Victorias Lakes

Two inland lakes on the Saanich Peninsula offer differing recreational attractions.

Most obviously, there is Elk Lake / Beaver Lake (two in one) right in the centre of the peninsula. Locals enjoy the northern Hamsterly Beach and the open area at the southern end. A 10km walk around the entire lake will take you about 2.5 hours: the western side with its wide trail through the forest at the lakeside is lovely. Look out for old rails of the old Victoria-Sidney railway of 100 years ago.

Then there’s another of Victoria’s secrets: Durrance Lake, off Willis Point Road. South of the Butchart Gardens it sits surrounded by woodland. You can walk around it in about 40 minutes or take a dip in its fresh water. You may want guidance from your bed and breakfast hosts to locate some of these lakes and beaches of Victoria.


Messing about on the water

Victoria whale-watching and kayaking are two popular pursuits of visitors and residents alike on southern Vancouver Island: messing about on the water is such fun. The reasons are fairly obvious in different ways.

Exploring the coastline gives a different perspective of the island, a new way to enjoy its beauty. Taking a whale-watching trip adds a thrill to this.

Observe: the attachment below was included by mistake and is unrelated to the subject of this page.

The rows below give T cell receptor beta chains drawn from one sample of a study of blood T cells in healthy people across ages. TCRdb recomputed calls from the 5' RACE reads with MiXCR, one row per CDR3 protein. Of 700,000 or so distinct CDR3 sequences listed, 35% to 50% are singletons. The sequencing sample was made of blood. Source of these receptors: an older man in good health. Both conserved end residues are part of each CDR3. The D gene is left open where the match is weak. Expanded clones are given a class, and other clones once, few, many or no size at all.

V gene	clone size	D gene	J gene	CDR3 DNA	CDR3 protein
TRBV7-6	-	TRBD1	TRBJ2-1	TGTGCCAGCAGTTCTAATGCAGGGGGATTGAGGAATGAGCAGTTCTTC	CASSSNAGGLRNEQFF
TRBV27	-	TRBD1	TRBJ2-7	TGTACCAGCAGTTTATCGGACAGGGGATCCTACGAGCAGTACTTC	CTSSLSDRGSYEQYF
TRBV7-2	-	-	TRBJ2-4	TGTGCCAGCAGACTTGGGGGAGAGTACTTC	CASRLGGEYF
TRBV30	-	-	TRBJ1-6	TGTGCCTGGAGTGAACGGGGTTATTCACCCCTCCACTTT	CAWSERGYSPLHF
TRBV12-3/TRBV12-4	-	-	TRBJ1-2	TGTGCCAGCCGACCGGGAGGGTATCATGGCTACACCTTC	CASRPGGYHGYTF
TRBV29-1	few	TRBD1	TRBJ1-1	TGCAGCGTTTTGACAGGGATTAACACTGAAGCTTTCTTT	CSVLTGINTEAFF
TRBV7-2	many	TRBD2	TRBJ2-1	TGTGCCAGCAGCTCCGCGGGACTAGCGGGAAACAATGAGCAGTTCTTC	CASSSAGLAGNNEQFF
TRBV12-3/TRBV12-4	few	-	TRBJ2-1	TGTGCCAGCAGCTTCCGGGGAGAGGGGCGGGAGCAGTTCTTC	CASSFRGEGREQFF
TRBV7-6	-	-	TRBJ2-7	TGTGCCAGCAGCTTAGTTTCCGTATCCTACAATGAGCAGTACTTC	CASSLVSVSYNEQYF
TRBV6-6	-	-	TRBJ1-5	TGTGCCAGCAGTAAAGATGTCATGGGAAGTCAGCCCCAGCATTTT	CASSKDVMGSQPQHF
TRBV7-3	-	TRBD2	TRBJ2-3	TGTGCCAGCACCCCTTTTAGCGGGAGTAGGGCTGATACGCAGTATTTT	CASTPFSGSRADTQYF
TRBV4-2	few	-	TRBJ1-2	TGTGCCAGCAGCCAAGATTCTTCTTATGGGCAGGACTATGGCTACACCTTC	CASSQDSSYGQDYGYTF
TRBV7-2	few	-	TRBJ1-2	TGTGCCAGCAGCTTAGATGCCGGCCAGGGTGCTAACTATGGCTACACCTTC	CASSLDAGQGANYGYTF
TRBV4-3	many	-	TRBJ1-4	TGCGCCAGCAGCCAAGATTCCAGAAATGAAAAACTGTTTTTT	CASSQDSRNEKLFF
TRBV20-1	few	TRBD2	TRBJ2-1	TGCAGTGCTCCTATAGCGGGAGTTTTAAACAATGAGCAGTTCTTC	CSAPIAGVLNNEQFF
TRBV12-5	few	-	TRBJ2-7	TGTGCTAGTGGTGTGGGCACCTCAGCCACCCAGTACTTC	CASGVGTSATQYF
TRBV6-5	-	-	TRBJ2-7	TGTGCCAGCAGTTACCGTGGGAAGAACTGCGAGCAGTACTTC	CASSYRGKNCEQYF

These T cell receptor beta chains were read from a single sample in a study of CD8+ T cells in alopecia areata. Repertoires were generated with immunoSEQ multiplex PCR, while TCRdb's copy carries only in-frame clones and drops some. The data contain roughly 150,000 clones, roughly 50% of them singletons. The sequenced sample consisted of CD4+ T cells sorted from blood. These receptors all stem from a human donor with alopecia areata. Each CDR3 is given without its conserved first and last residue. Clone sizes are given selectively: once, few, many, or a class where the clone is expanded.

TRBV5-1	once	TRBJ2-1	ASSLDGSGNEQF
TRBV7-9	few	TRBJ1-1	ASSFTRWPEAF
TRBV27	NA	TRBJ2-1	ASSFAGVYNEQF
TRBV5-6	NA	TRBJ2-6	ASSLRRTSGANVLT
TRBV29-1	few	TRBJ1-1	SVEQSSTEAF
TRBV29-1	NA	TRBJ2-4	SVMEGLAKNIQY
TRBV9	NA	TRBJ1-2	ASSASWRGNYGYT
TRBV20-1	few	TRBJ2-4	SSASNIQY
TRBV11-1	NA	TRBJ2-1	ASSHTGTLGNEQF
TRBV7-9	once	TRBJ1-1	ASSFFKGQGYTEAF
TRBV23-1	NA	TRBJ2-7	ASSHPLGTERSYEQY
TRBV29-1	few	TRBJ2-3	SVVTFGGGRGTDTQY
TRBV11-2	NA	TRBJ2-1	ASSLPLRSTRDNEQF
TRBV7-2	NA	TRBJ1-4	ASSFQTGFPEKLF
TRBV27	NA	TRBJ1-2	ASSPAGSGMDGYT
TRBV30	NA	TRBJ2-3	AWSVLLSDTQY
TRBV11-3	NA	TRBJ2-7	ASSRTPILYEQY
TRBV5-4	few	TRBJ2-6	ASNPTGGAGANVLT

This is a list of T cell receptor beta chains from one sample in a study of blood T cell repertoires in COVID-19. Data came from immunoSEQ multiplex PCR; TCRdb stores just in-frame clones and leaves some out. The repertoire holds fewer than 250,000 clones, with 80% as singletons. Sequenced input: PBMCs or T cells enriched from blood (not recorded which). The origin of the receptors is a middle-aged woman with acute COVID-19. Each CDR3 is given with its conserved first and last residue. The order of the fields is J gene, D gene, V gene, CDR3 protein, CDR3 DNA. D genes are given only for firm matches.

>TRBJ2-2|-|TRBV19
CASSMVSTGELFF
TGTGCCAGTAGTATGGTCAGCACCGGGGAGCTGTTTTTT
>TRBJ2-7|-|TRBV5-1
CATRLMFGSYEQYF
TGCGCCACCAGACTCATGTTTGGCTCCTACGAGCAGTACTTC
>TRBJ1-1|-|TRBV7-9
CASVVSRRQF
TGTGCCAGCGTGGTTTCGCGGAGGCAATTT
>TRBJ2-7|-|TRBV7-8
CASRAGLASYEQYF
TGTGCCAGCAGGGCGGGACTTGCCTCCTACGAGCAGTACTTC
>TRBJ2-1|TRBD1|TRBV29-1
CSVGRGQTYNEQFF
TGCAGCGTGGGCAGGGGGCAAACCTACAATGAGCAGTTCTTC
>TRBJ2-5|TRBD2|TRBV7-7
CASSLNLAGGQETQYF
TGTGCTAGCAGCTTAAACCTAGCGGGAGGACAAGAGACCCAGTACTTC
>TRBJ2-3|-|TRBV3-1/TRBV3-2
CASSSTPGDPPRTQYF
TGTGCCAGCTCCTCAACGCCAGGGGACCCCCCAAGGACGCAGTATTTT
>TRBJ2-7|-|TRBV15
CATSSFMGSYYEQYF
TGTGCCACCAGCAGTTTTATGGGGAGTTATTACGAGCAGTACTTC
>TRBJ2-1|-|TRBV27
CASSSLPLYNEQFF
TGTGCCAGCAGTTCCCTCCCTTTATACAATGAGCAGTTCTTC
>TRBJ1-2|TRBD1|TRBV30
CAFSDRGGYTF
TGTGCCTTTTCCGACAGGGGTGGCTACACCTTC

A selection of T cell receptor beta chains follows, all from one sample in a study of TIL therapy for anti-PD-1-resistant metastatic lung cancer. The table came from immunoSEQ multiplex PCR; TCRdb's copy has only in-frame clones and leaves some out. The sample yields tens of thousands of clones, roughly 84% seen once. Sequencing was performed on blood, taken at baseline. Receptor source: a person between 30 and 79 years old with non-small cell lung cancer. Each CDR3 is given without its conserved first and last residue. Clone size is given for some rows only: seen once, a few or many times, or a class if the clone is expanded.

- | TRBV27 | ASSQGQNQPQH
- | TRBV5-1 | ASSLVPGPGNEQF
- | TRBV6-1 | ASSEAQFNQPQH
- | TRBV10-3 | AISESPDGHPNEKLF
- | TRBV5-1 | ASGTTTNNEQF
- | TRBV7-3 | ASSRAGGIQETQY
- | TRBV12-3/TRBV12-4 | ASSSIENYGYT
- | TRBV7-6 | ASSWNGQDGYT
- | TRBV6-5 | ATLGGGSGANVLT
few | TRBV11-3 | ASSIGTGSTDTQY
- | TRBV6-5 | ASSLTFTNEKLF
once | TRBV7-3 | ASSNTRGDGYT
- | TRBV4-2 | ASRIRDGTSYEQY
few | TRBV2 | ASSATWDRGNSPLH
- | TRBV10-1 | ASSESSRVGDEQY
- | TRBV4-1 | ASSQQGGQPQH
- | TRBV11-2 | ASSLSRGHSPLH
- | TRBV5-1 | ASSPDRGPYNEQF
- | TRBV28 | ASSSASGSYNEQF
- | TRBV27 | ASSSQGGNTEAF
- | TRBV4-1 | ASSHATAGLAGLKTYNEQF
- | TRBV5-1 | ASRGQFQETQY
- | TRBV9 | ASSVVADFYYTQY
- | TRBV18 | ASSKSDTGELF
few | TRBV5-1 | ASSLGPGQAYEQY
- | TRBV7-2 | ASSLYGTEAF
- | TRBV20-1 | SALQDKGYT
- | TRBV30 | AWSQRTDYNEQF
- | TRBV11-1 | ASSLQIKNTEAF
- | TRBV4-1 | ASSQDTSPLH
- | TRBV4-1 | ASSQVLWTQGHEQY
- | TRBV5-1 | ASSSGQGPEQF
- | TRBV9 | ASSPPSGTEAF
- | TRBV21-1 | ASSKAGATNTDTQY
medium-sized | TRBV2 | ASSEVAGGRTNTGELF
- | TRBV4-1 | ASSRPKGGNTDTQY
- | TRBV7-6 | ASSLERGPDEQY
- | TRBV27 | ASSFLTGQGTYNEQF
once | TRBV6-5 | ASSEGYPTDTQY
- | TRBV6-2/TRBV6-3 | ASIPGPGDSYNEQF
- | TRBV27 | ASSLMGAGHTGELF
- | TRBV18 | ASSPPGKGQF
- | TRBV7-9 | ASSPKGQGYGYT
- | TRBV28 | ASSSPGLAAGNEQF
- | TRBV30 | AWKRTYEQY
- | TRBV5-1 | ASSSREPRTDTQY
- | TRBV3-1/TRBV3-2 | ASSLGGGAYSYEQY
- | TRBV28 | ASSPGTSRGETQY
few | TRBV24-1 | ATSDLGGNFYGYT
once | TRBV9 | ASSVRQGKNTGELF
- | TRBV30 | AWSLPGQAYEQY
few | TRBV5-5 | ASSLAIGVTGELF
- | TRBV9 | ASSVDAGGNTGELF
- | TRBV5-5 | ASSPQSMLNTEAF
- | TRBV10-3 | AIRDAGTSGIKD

Orca Spirit have their base in Victorias Inner Harbour where the fun begins. You will be in the hands of a long-established whale watching company whose skippers / naturalists will give you a memorable experience whether on their covered ocean cruisers or on a zodiac.

It is unusual not to see whales but they do not breach before your eyes to order! There are three pods (families) of residents and passing transcient orcas so you can hope for the rare whale soup of up to 80 killer whales. Humpback whales appear quite often and you may well see porpoises and seals too. Tours usually visit Race Rocks where sea lions, Steller and California, are draped on the rocks by the lighthouse. And look out for a variety of marine birds. It is a trip you will long remember.

A change of pace comes from peaceful kayaking around our shores. Each summer I rent a kayak from Pacifica Paddle in the glorious setting of the Saanich Inlet at Brentwood Bay, near the Butchart Gardens. The scenery is splendid, the waters warmer and placid and the other vessels not overwhelming.

This summer I went alone to explore Todd Inlet behind the Butchart Gardens where they had the cement factory and jetty 100 years ago. A couple of weeks later my wife and I joined friends on their boat and we moored in the inlet to watch the Gardens fireworks overhead.

There are so many ways to explore the Vancouver Island coastline off-shore, sailing and fishing trips too. Do ensure you include one of these on your visit to Victoria.